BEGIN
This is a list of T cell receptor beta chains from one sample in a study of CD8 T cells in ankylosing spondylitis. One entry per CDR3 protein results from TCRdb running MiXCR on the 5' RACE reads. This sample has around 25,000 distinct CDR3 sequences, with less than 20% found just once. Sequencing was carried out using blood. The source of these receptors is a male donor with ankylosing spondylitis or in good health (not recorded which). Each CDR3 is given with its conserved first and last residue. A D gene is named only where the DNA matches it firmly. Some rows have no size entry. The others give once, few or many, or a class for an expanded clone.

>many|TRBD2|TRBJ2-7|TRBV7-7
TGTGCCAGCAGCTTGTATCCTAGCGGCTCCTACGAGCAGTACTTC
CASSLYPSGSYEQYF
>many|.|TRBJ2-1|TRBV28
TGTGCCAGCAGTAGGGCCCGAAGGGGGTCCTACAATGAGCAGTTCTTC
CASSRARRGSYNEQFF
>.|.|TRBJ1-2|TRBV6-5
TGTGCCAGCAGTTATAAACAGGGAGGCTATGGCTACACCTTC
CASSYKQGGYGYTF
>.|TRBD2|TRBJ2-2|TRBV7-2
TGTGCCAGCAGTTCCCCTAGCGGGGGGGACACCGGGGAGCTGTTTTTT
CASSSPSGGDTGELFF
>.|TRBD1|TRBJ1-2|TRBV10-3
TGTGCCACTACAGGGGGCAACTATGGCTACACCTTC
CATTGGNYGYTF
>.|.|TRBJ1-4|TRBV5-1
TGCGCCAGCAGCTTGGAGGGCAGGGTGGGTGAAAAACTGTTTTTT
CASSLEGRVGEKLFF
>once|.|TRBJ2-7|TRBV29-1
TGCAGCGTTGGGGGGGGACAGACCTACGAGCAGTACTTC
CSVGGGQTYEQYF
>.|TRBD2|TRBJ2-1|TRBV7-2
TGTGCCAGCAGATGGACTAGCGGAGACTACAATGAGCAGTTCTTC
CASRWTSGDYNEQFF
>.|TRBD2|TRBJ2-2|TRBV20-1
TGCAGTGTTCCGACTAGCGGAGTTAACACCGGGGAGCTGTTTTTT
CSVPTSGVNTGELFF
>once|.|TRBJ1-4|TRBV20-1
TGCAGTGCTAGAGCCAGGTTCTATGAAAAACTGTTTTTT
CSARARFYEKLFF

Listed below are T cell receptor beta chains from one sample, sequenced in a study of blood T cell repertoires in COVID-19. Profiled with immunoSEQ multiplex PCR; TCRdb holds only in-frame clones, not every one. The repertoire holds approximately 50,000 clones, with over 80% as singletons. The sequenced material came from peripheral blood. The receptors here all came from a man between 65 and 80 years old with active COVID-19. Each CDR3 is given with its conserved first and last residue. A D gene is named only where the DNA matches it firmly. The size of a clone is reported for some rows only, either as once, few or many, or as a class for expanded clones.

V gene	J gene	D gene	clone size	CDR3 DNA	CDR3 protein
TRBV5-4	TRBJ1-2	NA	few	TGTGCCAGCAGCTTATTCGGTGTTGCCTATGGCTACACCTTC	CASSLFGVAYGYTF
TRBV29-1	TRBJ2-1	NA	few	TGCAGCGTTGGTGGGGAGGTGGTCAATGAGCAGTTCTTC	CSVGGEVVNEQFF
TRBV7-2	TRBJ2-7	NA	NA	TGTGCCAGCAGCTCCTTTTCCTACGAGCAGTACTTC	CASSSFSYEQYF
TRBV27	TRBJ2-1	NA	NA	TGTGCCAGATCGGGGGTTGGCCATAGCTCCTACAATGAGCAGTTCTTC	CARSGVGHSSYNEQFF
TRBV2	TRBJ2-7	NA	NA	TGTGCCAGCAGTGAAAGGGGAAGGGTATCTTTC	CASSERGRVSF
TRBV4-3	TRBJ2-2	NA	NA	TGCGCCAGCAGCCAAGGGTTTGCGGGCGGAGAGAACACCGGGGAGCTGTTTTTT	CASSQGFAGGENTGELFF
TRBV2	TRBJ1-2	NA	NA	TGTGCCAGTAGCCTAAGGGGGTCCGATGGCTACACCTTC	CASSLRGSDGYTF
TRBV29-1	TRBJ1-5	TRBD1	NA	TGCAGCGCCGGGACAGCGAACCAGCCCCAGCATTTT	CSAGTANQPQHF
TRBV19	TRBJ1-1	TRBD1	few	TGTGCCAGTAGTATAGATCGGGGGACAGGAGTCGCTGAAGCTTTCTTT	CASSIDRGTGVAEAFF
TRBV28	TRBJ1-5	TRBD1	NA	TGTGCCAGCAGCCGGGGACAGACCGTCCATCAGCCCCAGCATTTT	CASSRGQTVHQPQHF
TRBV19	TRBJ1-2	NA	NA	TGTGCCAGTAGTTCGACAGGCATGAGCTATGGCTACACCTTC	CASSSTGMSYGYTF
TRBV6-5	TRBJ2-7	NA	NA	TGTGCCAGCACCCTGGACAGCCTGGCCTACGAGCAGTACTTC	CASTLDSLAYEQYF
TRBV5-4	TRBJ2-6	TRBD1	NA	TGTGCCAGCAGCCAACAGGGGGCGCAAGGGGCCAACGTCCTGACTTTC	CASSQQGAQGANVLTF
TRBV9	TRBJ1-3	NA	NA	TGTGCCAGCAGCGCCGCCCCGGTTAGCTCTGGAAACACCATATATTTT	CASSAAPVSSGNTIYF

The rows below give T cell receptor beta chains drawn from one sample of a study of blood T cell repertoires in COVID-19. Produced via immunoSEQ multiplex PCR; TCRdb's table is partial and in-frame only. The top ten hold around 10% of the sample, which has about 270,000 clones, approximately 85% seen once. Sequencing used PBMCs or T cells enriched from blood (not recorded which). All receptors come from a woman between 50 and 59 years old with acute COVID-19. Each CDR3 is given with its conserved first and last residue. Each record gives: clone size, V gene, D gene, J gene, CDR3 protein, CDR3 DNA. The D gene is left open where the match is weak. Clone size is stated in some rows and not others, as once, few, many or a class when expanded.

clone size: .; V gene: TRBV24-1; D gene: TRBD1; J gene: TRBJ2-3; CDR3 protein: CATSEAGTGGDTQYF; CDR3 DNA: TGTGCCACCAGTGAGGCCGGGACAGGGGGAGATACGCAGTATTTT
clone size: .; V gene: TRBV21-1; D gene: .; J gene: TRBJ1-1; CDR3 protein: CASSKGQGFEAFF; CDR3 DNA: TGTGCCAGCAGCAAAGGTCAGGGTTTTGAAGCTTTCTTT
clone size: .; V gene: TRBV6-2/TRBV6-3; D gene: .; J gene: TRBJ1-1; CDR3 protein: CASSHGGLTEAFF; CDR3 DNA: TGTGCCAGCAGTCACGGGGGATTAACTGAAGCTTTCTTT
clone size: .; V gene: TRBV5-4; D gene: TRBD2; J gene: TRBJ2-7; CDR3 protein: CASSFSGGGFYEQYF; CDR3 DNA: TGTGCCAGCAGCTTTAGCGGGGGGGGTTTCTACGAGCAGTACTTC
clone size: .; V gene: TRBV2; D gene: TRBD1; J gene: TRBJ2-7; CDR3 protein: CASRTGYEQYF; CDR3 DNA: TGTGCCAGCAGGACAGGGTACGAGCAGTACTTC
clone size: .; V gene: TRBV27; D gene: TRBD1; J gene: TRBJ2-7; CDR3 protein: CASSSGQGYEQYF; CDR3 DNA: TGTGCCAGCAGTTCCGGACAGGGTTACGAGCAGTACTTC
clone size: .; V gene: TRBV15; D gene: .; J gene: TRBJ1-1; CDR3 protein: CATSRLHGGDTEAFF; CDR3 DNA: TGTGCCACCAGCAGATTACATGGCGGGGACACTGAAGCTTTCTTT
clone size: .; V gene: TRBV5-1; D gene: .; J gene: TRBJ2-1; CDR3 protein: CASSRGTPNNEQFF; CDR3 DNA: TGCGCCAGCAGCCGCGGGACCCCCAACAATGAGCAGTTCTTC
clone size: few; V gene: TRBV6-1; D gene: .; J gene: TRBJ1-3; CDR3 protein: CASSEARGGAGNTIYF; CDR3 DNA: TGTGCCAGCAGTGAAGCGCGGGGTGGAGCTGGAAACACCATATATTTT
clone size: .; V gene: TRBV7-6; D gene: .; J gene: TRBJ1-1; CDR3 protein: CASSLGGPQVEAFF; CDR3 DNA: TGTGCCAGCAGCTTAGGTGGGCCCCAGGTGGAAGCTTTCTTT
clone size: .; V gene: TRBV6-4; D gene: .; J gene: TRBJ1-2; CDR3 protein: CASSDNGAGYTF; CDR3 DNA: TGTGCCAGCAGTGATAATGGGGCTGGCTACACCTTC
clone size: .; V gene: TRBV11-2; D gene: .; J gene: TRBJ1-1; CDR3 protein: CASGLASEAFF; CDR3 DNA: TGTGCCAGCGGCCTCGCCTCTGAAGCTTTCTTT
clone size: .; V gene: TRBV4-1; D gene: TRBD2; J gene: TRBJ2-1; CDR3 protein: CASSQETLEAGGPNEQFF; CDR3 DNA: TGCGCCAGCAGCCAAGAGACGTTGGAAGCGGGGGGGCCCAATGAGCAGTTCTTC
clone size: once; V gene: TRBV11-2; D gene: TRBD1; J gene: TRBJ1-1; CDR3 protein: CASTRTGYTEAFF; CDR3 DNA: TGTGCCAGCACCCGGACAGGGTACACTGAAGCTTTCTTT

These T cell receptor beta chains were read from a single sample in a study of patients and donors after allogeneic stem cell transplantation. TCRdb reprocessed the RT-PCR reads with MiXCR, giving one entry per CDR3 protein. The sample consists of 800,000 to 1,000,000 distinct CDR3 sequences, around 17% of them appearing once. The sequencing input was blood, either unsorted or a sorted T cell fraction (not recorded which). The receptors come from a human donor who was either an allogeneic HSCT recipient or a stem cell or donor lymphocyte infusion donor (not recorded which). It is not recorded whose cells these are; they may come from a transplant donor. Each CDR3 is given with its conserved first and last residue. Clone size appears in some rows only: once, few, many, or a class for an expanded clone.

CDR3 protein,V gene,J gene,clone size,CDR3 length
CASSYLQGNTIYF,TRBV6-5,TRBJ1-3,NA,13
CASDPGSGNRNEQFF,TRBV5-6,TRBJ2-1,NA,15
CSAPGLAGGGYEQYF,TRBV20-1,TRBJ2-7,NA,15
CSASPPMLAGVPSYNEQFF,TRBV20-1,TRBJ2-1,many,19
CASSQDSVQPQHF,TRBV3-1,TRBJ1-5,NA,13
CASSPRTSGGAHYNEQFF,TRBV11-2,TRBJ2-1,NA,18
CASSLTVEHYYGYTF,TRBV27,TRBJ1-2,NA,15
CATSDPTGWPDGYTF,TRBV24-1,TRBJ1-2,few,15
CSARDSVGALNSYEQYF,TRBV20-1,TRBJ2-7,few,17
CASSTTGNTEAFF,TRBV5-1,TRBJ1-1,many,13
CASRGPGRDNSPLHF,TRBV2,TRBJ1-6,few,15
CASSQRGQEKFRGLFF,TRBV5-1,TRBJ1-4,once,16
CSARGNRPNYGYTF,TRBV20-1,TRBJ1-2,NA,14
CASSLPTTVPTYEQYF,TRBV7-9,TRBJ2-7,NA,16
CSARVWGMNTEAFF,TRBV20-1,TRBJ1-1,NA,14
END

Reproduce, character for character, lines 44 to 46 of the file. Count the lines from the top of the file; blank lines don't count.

TRBV19	TRBJ1-2	NA	NA	TGTGCCAGTAGTTCGACAGGCATGAGCTATGGCTACACCTTC	CASSSTGMSYGYTF
TRBV6-5	TRBJ2-7	NA	NA	TGTGCCAGCACCCTGGACAGCCTGGCCTACGAGCAGTACTTC	CASTLDSLAYEQYF
TRBV5-4	TRBJ2-6	TRBD1	NA	TGTGCCAGCAGCCAACAGGGGGCGCAAGGGGCCAACGTCCTGACTTTC	CASSQQGAQGANVLTF